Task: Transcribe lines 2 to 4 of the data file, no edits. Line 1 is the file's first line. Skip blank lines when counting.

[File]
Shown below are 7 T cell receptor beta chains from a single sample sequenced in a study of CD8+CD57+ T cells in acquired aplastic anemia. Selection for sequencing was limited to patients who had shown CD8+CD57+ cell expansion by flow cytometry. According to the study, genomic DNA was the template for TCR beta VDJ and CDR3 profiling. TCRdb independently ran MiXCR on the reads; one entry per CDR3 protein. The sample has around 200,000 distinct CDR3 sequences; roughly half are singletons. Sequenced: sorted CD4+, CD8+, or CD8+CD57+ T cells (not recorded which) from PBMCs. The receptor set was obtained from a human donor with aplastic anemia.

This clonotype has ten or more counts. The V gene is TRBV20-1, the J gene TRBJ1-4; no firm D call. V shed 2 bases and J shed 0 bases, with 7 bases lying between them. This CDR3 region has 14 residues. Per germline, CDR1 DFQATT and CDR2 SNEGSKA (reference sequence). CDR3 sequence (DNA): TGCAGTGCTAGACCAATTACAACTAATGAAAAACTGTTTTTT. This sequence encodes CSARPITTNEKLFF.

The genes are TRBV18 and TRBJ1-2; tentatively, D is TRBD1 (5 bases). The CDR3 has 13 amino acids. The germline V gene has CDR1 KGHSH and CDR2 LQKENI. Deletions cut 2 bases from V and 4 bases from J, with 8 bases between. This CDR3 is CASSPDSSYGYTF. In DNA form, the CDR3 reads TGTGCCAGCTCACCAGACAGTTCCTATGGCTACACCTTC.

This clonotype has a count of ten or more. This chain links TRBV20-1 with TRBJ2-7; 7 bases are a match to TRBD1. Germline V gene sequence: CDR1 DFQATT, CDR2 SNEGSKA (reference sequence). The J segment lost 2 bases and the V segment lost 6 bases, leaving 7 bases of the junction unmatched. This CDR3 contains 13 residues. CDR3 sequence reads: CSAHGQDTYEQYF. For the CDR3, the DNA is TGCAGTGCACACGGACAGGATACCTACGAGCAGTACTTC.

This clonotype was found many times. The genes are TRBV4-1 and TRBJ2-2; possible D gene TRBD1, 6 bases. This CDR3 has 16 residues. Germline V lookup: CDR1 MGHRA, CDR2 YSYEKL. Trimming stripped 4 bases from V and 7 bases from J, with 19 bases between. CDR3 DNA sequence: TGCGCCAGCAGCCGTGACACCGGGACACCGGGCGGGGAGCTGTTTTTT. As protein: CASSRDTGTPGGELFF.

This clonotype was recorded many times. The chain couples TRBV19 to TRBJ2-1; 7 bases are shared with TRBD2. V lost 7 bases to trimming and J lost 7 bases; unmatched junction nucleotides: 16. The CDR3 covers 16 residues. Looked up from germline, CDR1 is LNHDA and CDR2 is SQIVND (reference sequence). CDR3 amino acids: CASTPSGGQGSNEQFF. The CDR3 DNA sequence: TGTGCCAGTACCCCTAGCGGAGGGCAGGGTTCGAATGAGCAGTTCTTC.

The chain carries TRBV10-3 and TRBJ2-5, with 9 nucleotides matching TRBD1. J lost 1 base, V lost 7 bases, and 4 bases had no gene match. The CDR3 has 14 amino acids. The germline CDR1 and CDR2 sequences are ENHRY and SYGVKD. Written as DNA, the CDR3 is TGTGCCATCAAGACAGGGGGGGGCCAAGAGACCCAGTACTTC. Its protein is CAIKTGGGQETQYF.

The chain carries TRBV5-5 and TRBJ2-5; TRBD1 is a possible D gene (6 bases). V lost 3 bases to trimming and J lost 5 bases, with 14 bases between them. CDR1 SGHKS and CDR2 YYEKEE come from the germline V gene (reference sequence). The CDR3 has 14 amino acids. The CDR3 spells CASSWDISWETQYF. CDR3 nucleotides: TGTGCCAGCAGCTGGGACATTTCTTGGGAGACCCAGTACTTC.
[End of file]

This clonotype has ten or more counts. The V gene is TRBV20-1, the J gene TRBJ1-4; no firm D call. V shed 2 bases and J shed 0 bases, with 7 bases lying between them. This CDR3 region has 14 residues. Per germline, CDR1 DFQATT and CDR2 SNEGSKA (reference sequence). CDR3 sequence (DNA): TGCAGTGCTAGACCAATTACAACTAATGAAAAACTGTTTTTT. This sequence encodes CSARPITTNEKLFF.

The genes are TRBV18 and TRBJ1-2; tentatively, D is TRBD1 (5 bases). The CDR3 has 13 amino acids. The germline V gene has CDR1 KGHSH and CDR2 LQKENI. Deletions cut 2 bases from V and 4 bases from J, with 8 bases between. This CDR3 is CASSPDSSYGYTF. In DNA form, the CDR3 reads TGTGCCAGCTCACCAGACAGTTCCTATGGCTACACCTTC.

This clonotype has a count of ten or more. This chain links TRBV20-1 with TRBJ2-7; 7 bases are a match to TRBD1. Germline V gene sequence: CDR1 DFQATT, CDR2 SNEGSKA (reference sequence). The J segment lost 2 bases and the V segment lost 6 bases, leaving 7 bases of the junction unmatched. This CDR3 contains 13 residues. CDR3 sequence reads: CSAHGQDTYEQYF. For the CDR3, the DNA is TGCAGTGCACACGGACAGGATACCTACGAGCAGTACTTC.